Thursday, November 12, 2009

How to get from R&S to SP

From my experience, these are the most beneficial steps to pass the CCIE SP, assuming you already have R&S.

1. Don't believe the rumors you've heard that SP is easy once you have R&S. It's NOT true. While there are a few overlaps, about 60% of the SP exam is completely different. And that 60% is going to be tough. Don't go into this lightly.

2. There really isn't much benefit in getting the CCIP first. However, I would strongly recommend passing the BGP+MPLS exam. This covers the MPLS foundation and some of the BGP topics geared towards SP. If you can read some books and pass exams, do so. If you need more hands on, do some Vol 1 labs and come back to this before attempting the SP written.

3. Unlike R&S, there really isn't a single book that prepares you well. I didn't mind Configuring MPLS on Cisco IOS Software, but it wasn't nearly as good as the Doyle books for R&S were. I really felt pretty lost going after the written. But with R&S knowledge and passing BGP+MPLS, you'll be pretty close.

4. Just like R&S, the Internetwork Expert Videos are a must. Nearly everything you need to pass the lab are covered in these 40 hours. These videos give you a great foundation, you'll just need to remember it all and learn to apply it.

5. Go through all the Volume 1 labs from your provider of choice (in my case INE or IPX). These give you a great foundation for covering the full scale labs. Don't get lazy, do them all!

6. Focus on the Following labs, in order:
a. Start off with IPX Volume 3 labs 1-4. These are great for getting you ramped up to full scale labs. I didn't care for lab 5 much.
b. Do the INE Vol 2 labs. These are especially important for having interesting VPN topologies to configure. They are tough, but keep at it until you fully understand them.
c. Do IPX lab Vol 2 lab 1. If there is a reason to spend the money on the IPX workbook, this is it. INE teaches the toplogies well, but IPX teaches the knobs and question style well. Do this lab!
d. Attend the INE SP Bootcamp. Their labs 1 and 2 are great and cover some topics that aren't really covered well anywhere else.

7. Once again, don't think you can rush through this. It's going to take a lot of work. But, once you're finished you're going to have a real respect for MPLS and the things that can be accomplished with it.


srinivas said...


Very useful info!

I have one basic query. For SP, which IOS version documentation is better to use? is it 12.4T or 12.2SR?

My basic observation is that in 12.2SR, some basic configs are not exist, where as these exist in 12.2SR (for ex: configuring TE), however in 12.2SR some advanced configs are there.


Ed said...

I typically just stuck with 12.4, since it's just easier to get to. There are some differences between the versions, so the docs don't always line up 100%. But after spending some time hunting I tended to remember the differences. About the only time went with 12.2 was when I couldn't find what I was looking for in 12.4 and wanted to do some additional hunting.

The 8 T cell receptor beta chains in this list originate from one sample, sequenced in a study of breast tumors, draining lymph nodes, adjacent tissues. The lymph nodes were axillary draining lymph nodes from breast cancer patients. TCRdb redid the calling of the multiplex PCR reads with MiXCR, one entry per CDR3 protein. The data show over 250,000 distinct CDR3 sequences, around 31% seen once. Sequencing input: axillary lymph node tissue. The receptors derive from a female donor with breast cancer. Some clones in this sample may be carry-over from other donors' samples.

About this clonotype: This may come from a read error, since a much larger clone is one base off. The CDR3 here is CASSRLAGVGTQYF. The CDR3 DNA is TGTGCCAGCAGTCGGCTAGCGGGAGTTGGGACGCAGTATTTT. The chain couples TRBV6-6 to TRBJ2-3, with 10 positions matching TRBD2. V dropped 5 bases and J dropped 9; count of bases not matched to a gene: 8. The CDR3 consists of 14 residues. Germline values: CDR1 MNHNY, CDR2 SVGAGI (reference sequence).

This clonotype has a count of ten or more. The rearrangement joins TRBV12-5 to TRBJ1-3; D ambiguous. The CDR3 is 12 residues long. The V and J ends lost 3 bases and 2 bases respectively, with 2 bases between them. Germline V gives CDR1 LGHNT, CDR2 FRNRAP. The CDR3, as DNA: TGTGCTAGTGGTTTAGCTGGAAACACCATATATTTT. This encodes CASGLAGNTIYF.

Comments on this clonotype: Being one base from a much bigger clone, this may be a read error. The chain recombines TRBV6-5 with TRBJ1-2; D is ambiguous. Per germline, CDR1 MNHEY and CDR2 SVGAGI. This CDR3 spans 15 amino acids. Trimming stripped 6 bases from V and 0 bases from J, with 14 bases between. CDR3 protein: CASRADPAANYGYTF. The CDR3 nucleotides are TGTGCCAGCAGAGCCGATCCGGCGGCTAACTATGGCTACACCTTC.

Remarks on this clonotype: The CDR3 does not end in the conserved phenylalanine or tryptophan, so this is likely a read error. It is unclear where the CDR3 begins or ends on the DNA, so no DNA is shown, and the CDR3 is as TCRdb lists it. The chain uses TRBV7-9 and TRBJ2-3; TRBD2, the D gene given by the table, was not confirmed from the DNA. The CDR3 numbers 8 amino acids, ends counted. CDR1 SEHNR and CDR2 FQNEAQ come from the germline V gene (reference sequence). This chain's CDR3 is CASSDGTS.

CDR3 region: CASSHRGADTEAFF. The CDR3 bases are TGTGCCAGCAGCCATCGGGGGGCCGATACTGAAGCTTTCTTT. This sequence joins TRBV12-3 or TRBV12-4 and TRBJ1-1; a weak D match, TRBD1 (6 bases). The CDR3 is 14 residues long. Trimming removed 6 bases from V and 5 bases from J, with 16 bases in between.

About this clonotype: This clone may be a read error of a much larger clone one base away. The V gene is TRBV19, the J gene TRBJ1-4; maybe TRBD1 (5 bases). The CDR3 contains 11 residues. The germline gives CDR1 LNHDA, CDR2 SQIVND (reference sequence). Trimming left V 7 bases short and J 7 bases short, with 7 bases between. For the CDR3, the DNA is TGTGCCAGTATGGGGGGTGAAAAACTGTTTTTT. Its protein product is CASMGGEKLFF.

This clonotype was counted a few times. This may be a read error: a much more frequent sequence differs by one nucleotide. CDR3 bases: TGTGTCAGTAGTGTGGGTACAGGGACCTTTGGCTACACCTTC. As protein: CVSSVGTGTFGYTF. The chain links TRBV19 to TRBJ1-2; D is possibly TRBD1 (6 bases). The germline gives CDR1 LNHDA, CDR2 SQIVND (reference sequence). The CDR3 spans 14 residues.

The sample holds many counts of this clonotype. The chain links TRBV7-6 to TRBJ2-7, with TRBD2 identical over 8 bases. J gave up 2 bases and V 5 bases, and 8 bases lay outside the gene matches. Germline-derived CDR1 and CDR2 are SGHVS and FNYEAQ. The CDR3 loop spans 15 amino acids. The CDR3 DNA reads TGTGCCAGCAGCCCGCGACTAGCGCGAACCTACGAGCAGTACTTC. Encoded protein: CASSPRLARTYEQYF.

That being said, I highly recommend you get familiar with the feature guides in 12.2T, and possibly some of the earlier versions. There is great BGP and MPLS information in those that you can't find anywhere else.

KZ said...

Hi Ed,

Congratulations on becoming 2xCCIE! Also thanks for taking the time to blog about your SP experience!

Just recently cleared the RS 3.0 and looking to jump into SP right away before the "rumors" of SP change becoming a reality.

Have a few questions and would appreciate your advice/clarification:

1. Did you mostly use Dynamips for your preparation in doing both IE and IPX materials? Or you used some Dynamips and rack rental?

2. You mentioned IPX Vol 3, but I don't see that on their website. Unless you were referring to the "Lab Mentoring Kit" as Vol 3? If so, did you find the video tutorial to be useful?

3. You mentioned on your blog that IPX Vol 2 Lab 6 - 10, but their website only indicated 5 multi-protocol labs.


Ed said...

1. I used mostly Dynamips. I did do a few labs with rentals, but it really isn't required. You'll save money with Dynamips, but you'll definitely get some added headaches getting everything up and running and adjusting the configs to something that matches up with the vendor labs. For me, I just like having Dynamips available 24/7 and not having to tailor my studying around a set schedule. That way, if I wait up at 4am and don't feel tired, I can squeeze in a couple of hours of labbing.

2. Yes, the Lab Mentoring Kit. After you buy it, it's referred to as Volume 3. I would not recommend the video walkthroughs unless you really want to watch people typing in the commands with little advice/troubleshooting. This is in sharp contract to the INE bootcamp, where the videos spend a huge amount of time with pointers and troulbeshooting.

3. Must have been a mistake. I meant INE labs 6-10.

KZ said...

Hi Ed,

Thanks for the clarification!

Actually, #3 was my mistake. Looking at your blog again, you did mentioned INE and not IPX: